Plot: Takezo (Toshiro Mifune) is desperate for a fresh start and in order to leave his hometown, he decides to join the war effort and he talks his best friend Matahachi (Rentaro Mikuni) into going as well, with the promise of adventure and the chance to become a samurai. But things don’t as planned, their side gets routed, and Matahachi is wounded in the battle, so the two men have to evade detection and somehow find some help. A small village provides them with refuge and Matahachi finds more than medical attention, as he falls in with a widow and decides to remain, to start a new life with her and her daughter. Takezo then returns home, but if his reputation was bad before, it is now worse than ever. Despite his good intentions, he is arrested for treason and faces a grim future.

Entertainment Value: The first installment in Hiroshi Inagaki’s samurai trilogy, Musashi Miyamoto begins a personal, sweeping narrative about one man’s ambition to fulfill his purpose and find himself in the process. This is indeed a samurai picture, but the scale is smaller than most and to me, that intimate scale is one reason these movies work so well and stand out in the genre. I love intense, action driven samurai cinema, but this is a great change of pace and the focus on development really pays off, especially if you watch all three pictures. The focus on character depth ensures that while familiar, the narrative feels fresh and keeps you hooked in. At the same time, the movies have been criticized for historical inaccuracies, but this is true of most films based on real life events, so I don’t think it is a reason to dismiss them. The tale of Musashi Miyamoto is well known, so even if the movies take some liberties, I doubt anyone is basing their overall impressions on one source’s take. The pace is deliberate, but that is expected, given the approach taken and the time needed to explore Takezo’s persona and I don’t think the movie is ever slow or drawn out. The tone is intimate and personal, but the movie is also quite ambitious, so it has a good sense of scale and to me, never fails to deliver an interesting experience.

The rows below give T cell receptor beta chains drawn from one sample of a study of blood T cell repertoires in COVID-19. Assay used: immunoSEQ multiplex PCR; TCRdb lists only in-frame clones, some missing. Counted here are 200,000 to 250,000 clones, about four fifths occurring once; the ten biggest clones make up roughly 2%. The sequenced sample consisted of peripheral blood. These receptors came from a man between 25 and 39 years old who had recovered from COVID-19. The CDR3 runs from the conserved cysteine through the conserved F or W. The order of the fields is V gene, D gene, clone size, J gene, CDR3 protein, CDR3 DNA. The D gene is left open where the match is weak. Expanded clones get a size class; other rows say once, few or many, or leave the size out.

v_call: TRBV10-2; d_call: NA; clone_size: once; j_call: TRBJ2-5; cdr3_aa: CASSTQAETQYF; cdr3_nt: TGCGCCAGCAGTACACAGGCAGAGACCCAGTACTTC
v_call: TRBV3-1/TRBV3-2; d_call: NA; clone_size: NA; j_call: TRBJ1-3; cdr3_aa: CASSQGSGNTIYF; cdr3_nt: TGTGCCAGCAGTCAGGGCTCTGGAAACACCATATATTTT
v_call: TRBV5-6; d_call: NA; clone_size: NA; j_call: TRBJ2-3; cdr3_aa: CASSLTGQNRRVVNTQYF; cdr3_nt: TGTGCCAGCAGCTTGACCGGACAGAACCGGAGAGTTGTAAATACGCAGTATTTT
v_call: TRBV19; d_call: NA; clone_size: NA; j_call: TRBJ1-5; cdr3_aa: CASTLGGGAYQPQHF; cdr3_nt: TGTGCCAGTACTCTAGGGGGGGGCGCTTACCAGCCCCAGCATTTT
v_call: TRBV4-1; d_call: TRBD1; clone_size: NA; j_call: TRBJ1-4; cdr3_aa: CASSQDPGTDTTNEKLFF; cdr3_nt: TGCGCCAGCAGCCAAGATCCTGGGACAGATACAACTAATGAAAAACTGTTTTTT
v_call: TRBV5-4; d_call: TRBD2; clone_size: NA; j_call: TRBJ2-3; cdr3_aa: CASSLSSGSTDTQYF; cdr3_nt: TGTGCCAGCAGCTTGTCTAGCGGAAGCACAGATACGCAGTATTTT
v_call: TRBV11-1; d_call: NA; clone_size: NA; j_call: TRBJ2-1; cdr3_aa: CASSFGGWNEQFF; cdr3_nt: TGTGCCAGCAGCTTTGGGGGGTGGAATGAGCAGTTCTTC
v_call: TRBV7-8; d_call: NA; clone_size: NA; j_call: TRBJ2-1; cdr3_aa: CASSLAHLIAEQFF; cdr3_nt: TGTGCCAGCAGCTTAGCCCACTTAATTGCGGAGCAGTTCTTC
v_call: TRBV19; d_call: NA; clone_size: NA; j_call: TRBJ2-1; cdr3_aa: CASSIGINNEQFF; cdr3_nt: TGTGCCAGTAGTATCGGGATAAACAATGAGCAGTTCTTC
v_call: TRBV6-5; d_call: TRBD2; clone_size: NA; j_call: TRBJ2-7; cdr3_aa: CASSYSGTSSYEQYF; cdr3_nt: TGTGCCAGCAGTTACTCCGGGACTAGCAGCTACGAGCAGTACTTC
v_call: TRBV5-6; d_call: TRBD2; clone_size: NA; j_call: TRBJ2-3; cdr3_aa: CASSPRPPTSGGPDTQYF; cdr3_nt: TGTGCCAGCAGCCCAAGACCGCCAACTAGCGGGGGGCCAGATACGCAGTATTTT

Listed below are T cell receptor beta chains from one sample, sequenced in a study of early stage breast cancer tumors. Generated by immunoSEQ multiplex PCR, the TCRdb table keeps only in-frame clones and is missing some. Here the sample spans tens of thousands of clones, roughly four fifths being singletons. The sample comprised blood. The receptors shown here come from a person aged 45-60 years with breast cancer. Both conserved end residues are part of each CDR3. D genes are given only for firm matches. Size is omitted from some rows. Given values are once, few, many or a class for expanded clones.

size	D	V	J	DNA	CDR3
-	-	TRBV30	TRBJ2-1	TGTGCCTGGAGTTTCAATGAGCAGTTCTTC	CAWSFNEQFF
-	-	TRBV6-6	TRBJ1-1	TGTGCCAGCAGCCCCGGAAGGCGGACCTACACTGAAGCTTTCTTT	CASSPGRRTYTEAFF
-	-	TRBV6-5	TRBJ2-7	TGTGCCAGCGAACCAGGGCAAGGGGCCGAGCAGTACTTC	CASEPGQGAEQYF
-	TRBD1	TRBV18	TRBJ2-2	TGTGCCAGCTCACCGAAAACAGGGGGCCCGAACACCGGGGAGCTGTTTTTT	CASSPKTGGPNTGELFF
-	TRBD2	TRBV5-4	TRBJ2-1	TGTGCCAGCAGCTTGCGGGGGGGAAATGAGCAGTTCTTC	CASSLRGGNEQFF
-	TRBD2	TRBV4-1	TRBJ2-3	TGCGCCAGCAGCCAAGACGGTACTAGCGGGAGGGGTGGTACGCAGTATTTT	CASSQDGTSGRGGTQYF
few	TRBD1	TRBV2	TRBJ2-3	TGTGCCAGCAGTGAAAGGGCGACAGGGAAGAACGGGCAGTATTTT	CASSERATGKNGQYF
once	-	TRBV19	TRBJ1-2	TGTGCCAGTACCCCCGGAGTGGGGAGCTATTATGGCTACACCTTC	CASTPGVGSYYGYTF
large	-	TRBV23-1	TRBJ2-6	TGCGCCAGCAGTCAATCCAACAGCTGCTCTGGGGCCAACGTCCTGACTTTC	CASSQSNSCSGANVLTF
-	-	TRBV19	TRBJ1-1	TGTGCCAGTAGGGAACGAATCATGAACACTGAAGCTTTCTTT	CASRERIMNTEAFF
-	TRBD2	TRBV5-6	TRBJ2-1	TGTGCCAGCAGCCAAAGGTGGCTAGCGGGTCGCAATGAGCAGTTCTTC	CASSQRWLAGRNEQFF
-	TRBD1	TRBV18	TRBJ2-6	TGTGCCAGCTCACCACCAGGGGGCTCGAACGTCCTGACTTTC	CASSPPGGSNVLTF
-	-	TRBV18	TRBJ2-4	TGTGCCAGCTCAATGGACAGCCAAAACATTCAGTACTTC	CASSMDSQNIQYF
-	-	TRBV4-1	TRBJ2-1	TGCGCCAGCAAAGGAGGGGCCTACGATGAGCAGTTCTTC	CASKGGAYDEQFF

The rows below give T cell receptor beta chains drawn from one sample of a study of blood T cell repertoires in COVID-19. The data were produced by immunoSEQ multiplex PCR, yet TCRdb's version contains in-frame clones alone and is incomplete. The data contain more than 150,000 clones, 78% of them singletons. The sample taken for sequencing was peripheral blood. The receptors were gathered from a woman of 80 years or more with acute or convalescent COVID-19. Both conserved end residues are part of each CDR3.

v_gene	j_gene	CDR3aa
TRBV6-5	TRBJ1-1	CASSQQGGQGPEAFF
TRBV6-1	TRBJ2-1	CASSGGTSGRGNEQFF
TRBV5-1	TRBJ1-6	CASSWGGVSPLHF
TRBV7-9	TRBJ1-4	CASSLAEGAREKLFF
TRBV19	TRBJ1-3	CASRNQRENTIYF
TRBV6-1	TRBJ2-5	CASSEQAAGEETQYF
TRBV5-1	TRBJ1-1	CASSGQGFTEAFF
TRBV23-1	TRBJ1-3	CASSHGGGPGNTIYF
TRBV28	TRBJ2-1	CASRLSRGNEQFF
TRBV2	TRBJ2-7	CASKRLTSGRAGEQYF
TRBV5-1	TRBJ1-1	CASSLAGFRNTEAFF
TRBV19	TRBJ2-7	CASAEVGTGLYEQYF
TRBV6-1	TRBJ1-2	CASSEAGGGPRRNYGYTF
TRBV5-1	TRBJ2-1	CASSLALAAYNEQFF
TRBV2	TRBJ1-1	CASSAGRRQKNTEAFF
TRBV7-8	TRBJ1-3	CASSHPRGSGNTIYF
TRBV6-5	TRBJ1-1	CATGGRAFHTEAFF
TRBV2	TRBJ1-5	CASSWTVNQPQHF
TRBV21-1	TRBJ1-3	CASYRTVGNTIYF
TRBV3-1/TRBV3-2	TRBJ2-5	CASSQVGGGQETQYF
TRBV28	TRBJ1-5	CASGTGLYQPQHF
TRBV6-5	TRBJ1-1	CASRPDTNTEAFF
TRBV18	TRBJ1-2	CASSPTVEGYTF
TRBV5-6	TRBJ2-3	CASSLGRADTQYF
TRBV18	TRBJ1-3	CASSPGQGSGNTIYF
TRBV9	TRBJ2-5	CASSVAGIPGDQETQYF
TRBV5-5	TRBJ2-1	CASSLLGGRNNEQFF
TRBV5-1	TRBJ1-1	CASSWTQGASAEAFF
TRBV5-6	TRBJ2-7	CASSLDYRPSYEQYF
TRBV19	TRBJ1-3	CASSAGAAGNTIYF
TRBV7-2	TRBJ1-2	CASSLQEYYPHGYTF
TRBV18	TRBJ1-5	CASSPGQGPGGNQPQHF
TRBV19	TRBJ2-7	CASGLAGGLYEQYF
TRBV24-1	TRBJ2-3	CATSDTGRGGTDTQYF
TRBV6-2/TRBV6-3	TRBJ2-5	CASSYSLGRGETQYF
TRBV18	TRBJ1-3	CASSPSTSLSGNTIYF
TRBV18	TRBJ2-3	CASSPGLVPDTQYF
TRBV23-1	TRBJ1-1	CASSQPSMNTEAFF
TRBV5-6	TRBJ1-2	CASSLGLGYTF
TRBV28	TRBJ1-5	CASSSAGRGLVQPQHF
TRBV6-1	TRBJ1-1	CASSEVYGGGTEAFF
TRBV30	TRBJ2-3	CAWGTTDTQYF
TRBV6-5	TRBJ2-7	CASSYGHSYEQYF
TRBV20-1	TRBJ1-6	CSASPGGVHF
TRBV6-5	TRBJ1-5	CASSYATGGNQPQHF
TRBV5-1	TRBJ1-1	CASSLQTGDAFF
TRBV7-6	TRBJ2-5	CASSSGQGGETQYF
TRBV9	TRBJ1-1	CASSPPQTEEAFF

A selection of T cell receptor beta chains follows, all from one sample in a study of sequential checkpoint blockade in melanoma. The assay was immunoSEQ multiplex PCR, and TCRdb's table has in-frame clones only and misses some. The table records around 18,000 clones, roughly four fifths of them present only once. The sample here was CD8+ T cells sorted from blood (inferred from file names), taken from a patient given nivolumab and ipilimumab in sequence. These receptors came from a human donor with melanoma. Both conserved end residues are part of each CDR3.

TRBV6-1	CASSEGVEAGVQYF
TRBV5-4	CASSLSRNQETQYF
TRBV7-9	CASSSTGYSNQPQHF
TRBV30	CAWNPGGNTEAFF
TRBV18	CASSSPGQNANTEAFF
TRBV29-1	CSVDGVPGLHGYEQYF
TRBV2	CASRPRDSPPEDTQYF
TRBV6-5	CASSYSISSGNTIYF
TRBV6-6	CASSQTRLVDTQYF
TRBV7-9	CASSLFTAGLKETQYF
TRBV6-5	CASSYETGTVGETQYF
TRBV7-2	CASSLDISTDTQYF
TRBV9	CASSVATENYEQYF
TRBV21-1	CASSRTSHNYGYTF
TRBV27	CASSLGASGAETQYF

While Samurai I isn’t as action oriented as some samurai movies, it still has some good action set pieces and of course, sword battles. These duels have a grounded, authentic feel and that is an ideal approach, given the dramatic focus. This means the fights aren’t all that complex or overly kinetic, but it works and thanks to the skilled camerawork involved, the battles are quite cinematic. Just expect a more subdued, controlled type of blade work, rather than wild, over the top clashes. The camera also captures the rest of the visuals with immense skill and helps add scale to the journey, which helps make it feel more epic. As I said before, this is a much more personal, scaled down kind of narrative, but the beautiful locales and grand, sweeping camera work works wonders in adding that sense of wonder. The cast is rock solid, with Toshiro Mifune at the center of the movie and he more than delivers. He is able to handle the depth of character needed and of course, handles a sword with a natural presence. Mifune has the lead, but the film invests time in the supporting characters as well, so the rest of the cast is given ample time to shine. The cast also includes Rentaro Mikuni, Mariko Okada, Akihiko Harada, and Kaoru Yachigusa.

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